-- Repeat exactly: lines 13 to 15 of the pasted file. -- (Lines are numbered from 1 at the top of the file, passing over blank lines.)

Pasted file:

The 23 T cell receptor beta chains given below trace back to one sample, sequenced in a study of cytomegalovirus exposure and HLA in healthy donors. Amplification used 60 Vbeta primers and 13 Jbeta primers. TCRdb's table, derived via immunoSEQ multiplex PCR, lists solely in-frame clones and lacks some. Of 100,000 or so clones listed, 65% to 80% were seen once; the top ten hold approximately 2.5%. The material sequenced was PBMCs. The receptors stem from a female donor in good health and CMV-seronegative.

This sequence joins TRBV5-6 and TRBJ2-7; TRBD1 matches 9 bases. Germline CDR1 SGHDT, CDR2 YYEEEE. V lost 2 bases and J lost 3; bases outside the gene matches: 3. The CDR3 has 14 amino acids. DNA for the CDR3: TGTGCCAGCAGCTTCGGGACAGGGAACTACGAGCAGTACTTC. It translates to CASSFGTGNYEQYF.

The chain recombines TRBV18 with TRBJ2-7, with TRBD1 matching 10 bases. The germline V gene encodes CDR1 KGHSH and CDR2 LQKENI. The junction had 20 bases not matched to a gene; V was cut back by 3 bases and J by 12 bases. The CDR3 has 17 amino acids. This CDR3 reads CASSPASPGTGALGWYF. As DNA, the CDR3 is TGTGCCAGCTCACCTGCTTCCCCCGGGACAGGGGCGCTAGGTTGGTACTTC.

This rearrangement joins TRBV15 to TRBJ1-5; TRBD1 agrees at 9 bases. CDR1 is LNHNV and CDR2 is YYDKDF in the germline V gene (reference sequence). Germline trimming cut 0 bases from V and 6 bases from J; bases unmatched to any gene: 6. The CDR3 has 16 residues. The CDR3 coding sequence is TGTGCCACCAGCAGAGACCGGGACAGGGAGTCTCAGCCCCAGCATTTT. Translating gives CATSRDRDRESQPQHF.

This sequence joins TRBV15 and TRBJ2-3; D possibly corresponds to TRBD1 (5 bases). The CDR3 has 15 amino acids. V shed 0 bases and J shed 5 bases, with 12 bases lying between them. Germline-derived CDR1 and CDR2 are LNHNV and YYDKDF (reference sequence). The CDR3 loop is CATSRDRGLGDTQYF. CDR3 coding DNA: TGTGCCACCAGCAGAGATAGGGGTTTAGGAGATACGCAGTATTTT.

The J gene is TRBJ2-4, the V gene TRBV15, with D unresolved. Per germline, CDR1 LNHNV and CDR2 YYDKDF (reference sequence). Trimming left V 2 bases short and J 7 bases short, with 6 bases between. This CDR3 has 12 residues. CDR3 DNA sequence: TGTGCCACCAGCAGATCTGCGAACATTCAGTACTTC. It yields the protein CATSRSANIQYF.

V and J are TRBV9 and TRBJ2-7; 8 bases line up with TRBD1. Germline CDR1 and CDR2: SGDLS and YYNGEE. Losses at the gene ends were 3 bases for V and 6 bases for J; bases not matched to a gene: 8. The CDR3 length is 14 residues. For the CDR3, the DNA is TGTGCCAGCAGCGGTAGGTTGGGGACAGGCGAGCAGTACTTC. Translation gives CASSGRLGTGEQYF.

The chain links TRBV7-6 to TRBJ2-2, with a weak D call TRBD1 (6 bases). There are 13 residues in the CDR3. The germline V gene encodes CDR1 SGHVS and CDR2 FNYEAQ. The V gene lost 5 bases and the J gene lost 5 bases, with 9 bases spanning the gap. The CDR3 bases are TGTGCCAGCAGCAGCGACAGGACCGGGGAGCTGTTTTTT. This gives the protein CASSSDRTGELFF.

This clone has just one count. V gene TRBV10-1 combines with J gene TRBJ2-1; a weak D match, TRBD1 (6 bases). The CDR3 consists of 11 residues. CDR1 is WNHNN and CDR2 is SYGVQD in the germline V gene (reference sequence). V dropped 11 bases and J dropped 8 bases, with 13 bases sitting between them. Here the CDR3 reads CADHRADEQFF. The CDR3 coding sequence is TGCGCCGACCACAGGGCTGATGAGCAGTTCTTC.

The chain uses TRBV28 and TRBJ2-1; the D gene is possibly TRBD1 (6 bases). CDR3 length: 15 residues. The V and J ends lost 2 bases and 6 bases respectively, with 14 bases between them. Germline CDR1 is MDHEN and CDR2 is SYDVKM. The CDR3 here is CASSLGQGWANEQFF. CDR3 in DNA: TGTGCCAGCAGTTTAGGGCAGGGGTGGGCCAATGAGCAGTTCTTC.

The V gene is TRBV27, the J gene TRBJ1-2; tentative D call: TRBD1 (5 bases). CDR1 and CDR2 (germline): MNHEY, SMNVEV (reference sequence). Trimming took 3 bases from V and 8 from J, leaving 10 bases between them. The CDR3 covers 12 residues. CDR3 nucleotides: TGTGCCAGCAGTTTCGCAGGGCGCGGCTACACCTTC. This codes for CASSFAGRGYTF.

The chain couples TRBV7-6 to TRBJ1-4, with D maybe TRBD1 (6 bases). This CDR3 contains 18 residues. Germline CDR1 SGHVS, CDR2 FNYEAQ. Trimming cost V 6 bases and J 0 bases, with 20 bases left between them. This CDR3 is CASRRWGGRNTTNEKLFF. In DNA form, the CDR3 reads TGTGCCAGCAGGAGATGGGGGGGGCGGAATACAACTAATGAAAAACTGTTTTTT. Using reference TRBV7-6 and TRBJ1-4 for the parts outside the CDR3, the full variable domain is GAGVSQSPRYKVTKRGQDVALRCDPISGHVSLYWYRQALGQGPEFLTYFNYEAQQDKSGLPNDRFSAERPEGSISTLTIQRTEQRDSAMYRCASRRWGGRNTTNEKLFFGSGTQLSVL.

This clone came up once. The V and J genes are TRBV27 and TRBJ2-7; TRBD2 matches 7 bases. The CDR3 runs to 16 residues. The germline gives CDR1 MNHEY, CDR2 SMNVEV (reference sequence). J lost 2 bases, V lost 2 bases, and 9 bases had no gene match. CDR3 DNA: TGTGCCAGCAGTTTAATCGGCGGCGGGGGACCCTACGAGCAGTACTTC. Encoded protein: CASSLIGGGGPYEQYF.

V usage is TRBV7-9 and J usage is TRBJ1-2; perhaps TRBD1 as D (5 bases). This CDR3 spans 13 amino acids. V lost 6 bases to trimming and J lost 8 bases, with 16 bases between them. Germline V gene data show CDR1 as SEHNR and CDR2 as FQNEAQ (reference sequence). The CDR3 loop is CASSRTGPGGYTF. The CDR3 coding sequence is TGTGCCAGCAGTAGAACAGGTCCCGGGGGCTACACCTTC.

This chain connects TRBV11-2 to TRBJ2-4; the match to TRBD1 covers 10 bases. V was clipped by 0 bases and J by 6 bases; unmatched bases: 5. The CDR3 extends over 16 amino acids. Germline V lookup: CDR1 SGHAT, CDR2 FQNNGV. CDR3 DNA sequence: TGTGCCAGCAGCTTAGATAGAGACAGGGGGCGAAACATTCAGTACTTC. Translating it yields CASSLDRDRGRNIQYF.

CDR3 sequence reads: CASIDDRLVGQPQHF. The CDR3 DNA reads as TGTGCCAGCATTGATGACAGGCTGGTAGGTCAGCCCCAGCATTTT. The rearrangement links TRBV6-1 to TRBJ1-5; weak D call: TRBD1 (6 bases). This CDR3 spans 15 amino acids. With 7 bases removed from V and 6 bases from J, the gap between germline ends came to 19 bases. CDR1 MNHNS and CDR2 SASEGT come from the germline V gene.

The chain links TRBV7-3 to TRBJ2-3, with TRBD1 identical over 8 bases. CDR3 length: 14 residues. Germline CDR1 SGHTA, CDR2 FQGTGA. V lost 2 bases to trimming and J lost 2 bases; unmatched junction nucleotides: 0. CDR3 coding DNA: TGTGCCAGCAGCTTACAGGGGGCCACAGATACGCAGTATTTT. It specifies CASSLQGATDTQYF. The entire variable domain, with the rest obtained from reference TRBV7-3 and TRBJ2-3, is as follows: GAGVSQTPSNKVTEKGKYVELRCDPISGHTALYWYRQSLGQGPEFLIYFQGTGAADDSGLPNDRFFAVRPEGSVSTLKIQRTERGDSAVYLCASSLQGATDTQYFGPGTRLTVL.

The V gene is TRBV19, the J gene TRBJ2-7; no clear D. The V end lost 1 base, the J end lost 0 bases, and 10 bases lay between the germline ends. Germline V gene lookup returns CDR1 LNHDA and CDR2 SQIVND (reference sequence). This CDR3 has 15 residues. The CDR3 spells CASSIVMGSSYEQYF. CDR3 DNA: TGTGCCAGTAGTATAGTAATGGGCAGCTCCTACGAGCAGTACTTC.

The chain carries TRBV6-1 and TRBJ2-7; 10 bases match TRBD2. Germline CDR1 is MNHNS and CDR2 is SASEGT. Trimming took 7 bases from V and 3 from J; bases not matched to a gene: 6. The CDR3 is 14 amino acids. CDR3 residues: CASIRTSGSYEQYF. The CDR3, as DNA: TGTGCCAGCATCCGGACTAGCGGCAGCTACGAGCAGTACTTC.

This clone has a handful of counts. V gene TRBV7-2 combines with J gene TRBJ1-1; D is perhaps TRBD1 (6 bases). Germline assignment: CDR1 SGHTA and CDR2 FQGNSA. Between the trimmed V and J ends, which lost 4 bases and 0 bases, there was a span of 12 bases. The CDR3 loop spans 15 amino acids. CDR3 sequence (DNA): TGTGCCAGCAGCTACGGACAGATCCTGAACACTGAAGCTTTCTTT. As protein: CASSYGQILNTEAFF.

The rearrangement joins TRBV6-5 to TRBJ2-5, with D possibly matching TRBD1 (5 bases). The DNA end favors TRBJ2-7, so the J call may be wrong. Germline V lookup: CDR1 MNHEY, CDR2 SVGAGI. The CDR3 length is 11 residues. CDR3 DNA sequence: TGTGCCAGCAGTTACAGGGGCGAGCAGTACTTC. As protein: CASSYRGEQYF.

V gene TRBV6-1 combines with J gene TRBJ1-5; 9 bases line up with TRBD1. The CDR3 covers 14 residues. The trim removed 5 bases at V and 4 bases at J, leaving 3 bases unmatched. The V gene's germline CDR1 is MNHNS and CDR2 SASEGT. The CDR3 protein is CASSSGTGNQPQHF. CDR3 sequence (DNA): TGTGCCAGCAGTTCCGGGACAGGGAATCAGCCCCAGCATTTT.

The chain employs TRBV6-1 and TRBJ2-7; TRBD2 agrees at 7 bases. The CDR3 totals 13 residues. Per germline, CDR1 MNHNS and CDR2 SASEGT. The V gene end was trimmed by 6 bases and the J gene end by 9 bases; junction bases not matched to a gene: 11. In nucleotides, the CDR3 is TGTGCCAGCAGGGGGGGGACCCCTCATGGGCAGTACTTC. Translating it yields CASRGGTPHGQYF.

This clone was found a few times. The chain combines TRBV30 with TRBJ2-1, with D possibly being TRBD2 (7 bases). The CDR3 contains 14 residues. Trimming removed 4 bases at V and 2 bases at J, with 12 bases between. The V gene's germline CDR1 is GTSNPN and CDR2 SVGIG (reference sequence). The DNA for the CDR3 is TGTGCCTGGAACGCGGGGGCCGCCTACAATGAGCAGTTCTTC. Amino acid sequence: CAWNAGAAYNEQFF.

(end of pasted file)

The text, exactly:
This clone came up once. The V and J genes are TRBV27 and TRBJ2-7; TRBD2 matches 7 bases. The CDR3 runs to 16 residues. The germline gives CDR1 MNHEY, CDR2 SMNVEV (reference sequence). J lost 2 bases, V lost 2 bases, and 9 bases had no gene match. CDR3 DNA: TGTGCCAGCAGTTTAATCGGCGGCGGGGGACCCTACGAGCAGTACTTC. Encoded protein: CASSLIGGGGPYEQYF.

V usage is TRBV7-9 and J usage is TRBJ1-2; perhaps TRBD1 as D (5 bases). This CDR3 spans 13 amino acids. V lost 6 bases to trimming and J lost 8 bases, with 16 bases between them. Germline V gene data show CDR1 as SEHNR and CDR2 as FQNEAQ (reference sequence). The CDR3 loop is CASSRTGPGGYTF. The CDR3 coding sequence is TGTGCCAGCAGTAGAACAGGTCCCGGGGGCTACACCTTC.

This chain connects TRBV11-2 to TRBJ2-4; the match to TRBD1 covers 10 bases. V was clipped by 0 bases and J by 6 bases; unmatched bases: 5. The CDR3 extends over 16 amino acids. Germline V lookup: CDR1 SGHAT, CDR2 FQNNGV. CDR3 DNA sequence: TGTGCCAGCAGCTTAGATAGAGACAGGGGGCGAAACATTCAGTACTTC. Translating it yields CASSLDRDRGRNIQYF.